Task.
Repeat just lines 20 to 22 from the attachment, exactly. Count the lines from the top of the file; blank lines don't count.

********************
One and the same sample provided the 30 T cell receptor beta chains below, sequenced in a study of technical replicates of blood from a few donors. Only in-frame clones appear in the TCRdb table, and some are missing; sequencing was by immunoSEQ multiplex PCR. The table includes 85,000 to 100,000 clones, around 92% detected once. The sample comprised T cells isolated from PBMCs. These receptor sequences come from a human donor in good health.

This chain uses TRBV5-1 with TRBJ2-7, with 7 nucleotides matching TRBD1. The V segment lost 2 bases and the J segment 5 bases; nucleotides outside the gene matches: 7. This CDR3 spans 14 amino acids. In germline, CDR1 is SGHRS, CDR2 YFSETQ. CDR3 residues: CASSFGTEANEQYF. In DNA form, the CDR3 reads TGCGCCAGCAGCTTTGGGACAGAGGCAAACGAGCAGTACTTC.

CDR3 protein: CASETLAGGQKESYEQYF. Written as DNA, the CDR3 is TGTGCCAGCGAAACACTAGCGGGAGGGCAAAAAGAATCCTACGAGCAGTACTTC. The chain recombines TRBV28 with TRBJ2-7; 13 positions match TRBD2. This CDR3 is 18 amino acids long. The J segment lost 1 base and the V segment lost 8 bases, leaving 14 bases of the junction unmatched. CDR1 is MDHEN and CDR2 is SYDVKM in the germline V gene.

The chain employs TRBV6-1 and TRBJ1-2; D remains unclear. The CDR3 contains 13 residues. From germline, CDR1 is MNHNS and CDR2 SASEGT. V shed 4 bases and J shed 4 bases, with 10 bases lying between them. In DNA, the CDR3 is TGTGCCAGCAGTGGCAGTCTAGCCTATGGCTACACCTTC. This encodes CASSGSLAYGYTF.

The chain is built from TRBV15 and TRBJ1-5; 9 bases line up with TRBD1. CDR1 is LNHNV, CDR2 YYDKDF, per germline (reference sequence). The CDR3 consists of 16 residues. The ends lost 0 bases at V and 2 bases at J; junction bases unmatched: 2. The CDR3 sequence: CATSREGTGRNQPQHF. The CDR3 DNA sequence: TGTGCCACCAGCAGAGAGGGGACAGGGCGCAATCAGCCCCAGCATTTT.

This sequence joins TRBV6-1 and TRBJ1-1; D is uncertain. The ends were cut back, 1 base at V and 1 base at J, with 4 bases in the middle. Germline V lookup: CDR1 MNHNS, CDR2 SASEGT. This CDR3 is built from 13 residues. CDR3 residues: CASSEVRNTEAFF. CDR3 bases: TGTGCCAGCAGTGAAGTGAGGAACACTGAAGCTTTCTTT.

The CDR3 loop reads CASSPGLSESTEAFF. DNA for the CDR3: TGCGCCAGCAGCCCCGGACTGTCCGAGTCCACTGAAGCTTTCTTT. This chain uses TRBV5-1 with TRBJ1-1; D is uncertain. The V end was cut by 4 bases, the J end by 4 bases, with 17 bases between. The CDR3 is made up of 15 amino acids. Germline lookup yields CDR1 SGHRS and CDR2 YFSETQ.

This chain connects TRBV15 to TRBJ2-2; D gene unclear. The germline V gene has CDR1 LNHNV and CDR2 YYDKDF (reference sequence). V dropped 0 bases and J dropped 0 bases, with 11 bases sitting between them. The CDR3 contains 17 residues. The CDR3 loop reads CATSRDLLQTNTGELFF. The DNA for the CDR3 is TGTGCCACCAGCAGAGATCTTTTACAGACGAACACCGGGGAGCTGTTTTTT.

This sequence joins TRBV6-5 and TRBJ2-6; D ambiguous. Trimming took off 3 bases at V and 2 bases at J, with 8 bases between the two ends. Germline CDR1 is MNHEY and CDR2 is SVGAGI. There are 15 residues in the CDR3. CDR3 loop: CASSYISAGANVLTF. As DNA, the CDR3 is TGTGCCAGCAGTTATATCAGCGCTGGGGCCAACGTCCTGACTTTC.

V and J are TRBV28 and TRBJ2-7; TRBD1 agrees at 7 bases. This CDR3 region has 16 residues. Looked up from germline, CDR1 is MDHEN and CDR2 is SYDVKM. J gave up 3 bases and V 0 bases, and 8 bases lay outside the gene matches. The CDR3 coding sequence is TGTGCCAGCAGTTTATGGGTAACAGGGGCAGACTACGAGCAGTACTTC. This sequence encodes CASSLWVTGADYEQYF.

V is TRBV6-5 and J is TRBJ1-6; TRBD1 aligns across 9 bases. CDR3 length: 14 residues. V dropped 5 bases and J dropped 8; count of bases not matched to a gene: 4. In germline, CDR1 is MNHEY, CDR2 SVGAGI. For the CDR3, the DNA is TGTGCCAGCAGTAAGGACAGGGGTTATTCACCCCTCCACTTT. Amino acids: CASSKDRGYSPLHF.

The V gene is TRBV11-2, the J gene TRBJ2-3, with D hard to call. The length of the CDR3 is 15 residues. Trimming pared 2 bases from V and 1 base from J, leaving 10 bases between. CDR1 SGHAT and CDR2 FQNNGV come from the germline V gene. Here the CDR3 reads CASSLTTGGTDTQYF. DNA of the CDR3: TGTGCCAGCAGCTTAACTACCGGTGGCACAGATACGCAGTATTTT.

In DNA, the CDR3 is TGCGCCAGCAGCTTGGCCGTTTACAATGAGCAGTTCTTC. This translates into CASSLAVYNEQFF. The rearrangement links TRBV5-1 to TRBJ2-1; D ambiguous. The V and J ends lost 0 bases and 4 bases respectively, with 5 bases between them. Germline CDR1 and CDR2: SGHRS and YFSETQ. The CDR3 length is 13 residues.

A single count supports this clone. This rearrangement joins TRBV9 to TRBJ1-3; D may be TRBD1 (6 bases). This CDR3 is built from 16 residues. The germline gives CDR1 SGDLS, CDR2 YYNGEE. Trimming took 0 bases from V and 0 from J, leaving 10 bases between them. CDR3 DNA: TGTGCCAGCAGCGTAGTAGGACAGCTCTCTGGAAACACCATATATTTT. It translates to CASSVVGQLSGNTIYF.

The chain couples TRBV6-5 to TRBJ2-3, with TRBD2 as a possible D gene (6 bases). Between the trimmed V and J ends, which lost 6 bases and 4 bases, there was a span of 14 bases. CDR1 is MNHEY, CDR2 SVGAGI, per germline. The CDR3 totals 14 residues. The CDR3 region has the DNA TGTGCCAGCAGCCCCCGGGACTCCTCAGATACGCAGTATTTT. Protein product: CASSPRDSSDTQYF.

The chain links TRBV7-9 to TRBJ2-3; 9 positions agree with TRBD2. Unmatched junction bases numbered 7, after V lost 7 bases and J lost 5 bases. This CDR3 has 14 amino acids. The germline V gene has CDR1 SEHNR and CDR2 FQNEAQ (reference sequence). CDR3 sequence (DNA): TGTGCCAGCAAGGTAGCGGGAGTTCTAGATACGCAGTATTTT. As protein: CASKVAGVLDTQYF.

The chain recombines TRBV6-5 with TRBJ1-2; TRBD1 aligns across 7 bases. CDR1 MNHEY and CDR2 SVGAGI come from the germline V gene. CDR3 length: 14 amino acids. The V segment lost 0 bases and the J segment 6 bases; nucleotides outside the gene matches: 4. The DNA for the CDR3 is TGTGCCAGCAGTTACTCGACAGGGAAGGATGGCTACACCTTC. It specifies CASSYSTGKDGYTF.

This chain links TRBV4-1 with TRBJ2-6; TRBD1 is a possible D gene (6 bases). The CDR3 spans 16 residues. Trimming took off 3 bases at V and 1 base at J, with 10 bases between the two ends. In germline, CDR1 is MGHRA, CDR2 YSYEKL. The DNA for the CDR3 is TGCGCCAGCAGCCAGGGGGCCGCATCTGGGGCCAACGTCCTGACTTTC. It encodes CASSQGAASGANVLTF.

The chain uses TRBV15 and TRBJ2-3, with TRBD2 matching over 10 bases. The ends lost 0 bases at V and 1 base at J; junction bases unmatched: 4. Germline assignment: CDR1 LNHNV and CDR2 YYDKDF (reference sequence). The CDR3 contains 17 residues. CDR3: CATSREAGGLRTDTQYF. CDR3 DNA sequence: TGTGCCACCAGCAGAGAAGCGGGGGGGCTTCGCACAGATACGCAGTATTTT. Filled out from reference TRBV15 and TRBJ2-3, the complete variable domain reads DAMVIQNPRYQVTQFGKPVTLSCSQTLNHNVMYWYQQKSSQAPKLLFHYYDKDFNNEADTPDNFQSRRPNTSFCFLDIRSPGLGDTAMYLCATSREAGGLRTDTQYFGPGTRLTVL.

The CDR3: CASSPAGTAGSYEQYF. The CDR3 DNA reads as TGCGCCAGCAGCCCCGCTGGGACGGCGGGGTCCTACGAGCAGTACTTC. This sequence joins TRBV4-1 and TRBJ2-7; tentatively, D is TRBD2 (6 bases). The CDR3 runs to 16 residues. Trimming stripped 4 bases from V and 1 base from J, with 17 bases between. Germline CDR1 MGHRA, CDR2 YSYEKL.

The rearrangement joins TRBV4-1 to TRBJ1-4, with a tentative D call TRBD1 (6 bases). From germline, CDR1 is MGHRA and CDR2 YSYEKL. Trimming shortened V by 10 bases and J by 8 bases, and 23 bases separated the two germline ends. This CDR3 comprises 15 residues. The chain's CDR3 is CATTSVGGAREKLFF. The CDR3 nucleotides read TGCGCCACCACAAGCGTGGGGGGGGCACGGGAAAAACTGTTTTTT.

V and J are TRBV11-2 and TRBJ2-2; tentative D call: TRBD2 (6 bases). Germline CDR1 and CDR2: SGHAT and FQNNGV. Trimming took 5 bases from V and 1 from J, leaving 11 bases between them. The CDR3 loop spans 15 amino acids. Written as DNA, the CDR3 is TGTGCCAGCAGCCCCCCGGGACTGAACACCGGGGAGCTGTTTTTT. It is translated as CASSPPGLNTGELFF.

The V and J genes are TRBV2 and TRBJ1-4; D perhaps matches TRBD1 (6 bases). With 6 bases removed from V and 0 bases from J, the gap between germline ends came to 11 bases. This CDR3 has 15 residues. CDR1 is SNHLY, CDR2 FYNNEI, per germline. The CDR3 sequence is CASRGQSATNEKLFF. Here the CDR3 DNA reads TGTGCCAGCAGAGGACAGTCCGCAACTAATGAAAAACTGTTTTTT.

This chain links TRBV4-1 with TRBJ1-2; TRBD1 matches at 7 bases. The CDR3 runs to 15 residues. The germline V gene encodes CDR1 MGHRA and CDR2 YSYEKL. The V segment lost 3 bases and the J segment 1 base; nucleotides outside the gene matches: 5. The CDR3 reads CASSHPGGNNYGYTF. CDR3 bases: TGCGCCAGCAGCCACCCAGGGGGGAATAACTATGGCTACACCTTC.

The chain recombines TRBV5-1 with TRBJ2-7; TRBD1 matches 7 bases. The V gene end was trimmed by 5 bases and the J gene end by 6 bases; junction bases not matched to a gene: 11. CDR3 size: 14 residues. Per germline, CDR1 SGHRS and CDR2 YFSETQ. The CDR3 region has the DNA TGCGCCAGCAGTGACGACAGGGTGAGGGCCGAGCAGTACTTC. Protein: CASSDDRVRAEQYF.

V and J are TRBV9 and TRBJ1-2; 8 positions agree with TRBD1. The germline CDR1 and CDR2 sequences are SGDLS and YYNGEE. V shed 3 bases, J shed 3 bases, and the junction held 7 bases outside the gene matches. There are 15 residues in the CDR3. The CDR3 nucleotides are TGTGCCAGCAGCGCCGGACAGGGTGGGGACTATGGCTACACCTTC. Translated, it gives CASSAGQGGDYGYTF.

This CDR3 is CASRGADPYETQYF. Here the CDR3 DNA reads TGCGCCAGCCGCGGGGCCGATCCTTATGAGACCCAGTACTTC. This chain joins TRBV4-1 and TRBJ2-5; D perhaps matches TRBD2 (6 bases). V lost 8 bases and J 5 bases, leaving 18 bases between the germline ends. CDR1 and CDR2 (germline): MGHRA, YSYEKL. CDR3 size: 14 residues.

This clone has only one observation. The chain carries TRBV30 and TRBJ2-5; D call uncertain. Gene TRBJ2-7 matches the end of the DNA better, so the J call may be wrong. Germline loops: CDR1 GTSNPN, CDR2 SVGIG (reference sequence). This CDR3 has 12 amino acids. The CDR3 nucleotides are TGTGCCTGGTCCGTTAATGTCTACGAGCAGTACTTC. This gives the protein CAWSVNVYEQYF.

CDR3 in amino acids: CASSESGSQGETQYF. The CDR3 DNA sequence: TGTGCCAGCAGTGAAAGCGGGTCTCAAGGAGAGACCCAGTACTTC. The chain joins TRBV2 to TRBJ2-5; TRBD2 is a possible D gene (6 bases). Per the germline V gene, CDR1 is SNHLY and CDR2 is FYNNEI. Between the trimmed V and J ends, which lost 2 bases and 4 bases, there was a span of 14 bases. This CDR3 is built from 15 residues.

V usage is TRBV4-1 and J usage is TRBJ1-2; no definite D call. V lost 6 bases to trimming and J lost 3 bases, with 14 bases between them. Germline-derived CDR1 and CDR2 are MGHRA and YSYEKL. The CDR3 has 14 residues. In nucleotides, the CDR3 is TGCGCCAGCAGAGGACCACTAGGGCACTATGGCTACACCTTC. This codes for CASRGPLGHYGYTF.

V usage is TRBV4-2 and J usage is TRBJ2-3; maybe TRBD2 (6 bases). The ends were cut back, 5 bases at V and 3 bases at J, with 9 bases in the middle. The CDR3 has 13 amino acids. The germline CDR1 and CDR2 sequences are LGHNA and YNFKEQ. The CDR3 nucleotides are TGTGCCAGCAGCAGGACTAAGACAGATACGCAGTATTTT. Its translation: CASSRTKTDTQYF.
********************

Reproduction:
The CDR3: CASSPAGTAGSYEQYF. The CDR3 DNA reads as TGCGCCAGCAGCCCCGCTGGGACGGCGGGGTCCTACGAGCAGTACTTC. This sequence joins TRBV4-1 and TRBJ2-7; tentatively, D is TRBD2 (6 bases). The CDR3 runs to 16 residues. Trimming stripped 4 bases from V and 1 base from J, with 17 bases between. Germline CDR1 MGHRA, CDR2 YSYEKL.

The rearrangement joins TRBV4-1 to TRBJ1-4, with a tentative D call TRBD1 (6 bases). From germline, CDR1 is MGHRA and CDR2 YSYEKL. Trimming shortened V by 10 bases and J by 8 bases, and 23 bases separated the two germline ends. This CDR3 comprises 15 residues. The chain's CDR3 is CATTSVGGAREKLFF. The CDR3 nucleotides read TGCGCCACCACAAGCGTGGGGGGGGCACGGGAAAAACTGTTTTTT.

V and J are TRBV11-2 and TRBJ2-2; tentative D call: TRBD2 (6 bases). Germline CDR1 and CDR2: SGHAT and FQNNGV. Trimming took 5 bases from V and 1 from J, leaving 11 bases between them. The CDR3 loop spans 15 amino acids. Written as DNA, the CDR3 is TGTGCCAGCAGCCCCCCGGGACTGAACACCGGGGAGCTGTTTTTT. It is translated as CASSPPGLNTGELFF.